[dpdk-users] Round-robin instead of RSS

Dorsett, Michal Michal.Dorsett at verint.com
Wed Dec 6 07:43:02 CET 2017

I think my wording was not clear enough:

Every packet that enters through the device will be delayed by our application for 1 second.
Given 10Gbps worth of traffic, for example, at an average packet size of 600 bytes, this is roughly 2M packets per second.

A 710-series NIC makes use of 1M mbufs in a queue at the very most. In order for us to delay 2M packets, we need to create several queues per NIC.
I understand RSS is in the hardware, but hardware can be programmed, too, and hopefully turned off - and that's my question - whether, in addition to the RSS there is a round-robin policy that can be configured.



-----Original Message-----
From: Stephen Hemminger [mailto:stephen at networkplumber.org]
Sent: Wednesday, December 06, 2017 12:35 AM
To: Dorsett, Michal <Michal.Dorsett at verint.com>
Cc: users at dpdk.org; Maimon, Royi <Royi.Maimon at verint.com>
Subject: Re: [dpdk-users] Round-robin instead of RSS

On Tue, 5 Dec 2017 21:23:23 +0000
"Dorsett, Michal" <Michal.Dorsett at verint.com> wrote:

> We are using an XL710 nic 4x10Gbps.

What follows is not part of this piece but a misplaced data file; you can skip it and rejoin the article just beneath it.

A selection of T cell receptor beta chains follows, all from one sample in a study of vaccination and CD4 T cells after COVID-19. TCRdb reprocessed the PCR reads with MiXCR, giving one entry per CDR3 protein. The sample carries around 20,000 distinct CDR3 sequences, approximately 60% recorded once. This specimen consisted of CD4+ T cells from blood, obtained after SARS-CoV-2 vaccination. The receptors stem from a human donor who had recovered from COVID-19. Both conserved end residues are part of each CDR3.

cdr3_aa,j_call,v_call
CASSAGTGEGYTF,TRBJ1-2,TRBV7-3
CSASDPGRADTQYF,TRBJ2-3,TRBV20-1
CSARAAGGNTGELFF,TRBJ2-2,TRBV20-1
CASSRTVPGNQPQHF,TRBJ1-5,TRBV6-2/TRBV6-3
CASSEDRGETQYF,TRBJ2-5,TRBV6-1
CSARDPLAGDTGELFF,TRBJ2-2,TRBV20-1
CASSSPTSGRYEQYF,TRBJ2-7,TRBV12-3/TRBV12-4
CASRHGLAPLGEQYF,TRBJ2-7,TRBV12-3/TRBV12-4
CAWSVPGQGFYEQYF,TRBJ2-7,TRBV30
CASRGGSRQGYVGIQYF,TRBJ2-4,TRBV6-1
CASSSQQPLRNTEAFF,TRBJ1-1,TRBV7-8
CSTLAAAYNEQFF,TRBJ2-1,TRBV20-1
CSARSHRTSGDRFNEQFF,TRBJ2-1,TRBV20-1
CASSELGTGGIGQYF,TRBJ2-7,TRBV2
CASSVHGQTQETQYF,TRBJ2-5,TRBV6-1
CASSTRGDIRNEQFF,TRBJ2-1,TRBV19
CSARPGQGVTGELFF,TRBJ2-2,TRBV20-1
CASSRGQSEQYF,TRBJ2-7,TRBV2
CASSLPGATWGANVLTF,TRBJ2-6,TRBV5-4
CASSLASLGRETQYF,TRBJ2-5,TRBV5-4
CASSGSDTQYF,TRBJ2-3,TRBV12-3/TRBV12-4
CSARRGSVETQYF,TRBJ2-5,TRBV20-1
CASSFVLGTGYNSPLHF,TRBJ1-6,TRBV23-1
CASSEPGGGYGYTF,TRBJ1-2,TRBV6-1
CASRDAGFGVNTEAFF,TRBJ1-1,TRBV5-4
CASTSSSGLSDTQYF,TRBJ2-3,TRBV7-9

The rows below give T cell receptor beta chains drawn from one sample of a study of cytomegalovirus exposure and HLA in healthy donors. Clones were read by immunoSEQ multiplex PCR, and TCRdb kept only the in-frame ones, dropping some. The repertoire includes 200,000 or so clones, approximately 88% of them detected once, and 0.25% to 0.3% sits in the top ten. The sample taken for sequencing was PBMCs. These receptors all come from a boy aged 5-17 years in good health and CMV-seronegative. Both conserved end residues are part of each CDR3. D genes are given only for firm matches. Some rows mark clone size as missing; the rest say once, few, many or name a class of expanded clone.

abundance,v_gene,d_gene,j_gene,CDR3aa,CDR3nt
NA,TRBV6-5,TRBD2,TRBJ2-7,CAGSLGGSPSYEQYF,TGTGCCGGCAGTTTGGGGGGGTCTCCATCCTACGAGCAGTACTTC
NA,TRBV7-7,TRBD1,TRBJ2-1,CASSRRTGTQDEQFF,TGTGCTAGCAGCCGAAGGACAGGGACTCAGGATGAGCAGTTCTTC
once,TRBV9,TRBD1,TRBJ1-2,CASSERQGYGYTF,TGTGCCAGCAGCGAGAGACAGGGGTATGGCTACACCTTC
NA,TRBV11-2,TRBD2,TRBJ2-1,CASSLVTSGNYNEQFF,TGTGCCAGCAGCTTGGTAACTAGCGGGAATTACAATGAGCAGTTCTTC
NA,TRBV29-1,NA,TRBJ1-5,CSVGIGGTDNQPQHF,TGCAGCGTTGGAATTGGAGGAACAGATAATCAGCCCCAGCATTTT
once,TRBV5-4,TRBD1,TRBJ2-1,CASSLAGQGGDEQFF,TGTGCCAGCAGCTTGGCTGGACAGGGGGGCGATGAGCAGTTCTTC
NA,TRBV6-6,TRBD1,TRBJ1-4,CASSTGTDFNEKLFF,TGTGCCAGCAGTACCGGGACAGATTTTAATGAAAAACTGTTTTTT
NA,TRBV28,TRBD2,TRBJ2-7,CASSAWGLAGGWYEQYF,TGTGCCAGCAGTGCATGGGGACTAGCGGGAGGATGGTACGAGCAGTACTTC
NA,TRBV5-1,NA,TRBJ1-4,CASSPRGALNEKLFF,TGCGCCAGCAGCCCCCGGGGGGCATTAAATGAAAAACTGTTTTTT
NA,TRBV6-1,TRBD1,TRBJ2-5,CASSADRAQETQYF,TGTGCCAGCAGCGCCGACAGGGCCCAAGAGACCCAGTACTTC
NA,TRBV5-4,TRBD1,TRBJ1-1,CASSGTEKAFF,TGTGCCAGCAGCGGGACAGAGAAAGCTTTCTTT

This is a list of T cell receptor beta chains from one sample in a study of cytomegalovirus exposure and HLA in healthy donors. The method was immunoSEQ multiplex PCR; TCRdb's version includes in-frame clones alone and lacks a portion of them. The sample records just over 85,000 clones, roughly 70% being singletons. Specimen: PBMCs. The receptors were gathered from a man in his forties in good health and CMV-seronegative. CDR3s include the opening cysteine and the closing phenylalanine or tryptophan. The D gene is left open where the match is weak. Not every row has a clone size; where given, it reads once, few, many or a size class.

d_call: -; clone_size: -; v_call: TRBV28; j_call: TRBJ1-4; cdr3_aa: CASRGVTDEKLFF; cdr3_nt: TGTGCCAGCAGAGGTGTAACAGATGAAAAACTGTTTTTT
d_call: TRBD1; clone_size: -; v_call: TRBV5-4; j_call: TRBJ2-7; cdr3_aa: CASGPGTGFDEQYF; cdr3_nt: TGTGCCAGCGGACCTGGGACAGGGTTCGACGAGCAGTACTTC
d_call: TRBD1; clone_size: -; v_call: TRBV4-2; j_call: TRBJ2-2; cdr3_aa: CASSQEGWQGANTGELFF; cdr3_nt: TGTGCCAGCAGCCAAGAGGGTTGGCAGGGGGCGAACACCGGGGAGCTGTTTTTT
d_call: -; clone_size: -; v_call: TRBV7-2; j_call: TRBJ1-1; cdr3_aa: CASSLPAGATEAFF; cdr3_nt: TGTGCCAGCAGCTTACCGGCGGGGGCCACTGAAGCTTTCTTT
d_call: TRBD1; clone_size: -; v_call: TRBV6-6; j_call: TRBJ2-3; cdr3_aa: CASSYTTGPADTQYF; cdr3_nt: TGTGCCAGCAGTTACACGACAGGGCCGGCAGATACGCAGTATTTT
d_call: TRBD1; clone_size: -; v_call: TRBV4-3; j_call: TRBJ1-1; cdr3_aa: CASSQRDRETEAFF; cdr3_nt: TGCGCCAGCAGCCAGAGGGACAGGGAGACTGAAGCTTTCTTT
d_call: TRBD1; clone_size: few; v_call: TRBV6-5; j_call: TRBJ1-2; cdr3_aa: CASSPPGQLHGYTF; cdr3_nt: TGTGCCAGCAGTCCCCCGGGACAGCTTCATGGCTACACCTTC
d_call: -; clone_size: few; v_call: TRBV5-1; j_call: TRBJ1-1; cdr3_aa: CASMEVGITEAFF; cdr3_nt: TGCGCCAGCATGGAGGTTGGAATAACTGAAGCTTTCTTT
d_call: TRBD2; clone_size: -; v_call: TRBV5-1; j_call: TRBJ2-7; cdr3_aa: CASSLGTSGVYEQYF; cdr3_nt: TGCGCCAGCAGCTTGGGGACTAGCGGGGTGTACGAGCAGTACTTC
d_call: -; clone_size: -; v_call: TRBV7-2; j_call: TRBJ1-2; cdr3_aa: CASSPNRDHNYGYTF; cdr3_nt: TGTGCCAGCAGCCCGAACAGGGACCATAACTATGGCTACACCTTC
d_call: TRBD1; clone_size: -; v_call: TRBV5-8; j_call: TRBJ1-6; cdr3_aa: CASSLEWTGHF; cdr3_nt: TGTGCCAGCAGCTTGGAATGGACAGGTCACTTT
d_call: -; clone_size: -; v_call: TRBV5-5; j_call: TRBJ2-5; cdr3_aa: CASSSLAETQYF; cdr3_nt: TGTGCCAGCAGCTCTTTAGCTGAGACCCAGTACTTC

> Our application needs to delay all packets in the system for at least the first second, and depending on the type of traffic mbufs may need to delay packets even more.
> Since the XL710 makes use of, at most, 1M mbufs in a queue and not more - we need to create several queues that provide enough mbufs for the nic not to starve.
> Because we handle extremely varied traffic, we may not be able to statically configure an RSS to load balance traffic evenly between the queues.
> Is it possible to set up a round-robin policy between the queues instead of RSS?
> I realize the drawbacks - un-orderliness, etc. - but please assume we have our methods of handling those specific issues.
> Thanks,
> Michal Dorsett
> Developer, Strategic IP Group
> Desk: +972 962 4350
> Mobile: +972 50 771 6689
> Verint Cyber Intelligence
> www.verint.com<http://www.verint.com/>

I don't work for Intel team and don't have XL710. But although XL710 may have limited hardware queue depth, there is no requirement that you give all the mbuf's directly to XL710 at once. If you have to hold off traffic, then just don't pass it to the device.

RSS is built in the hardware.

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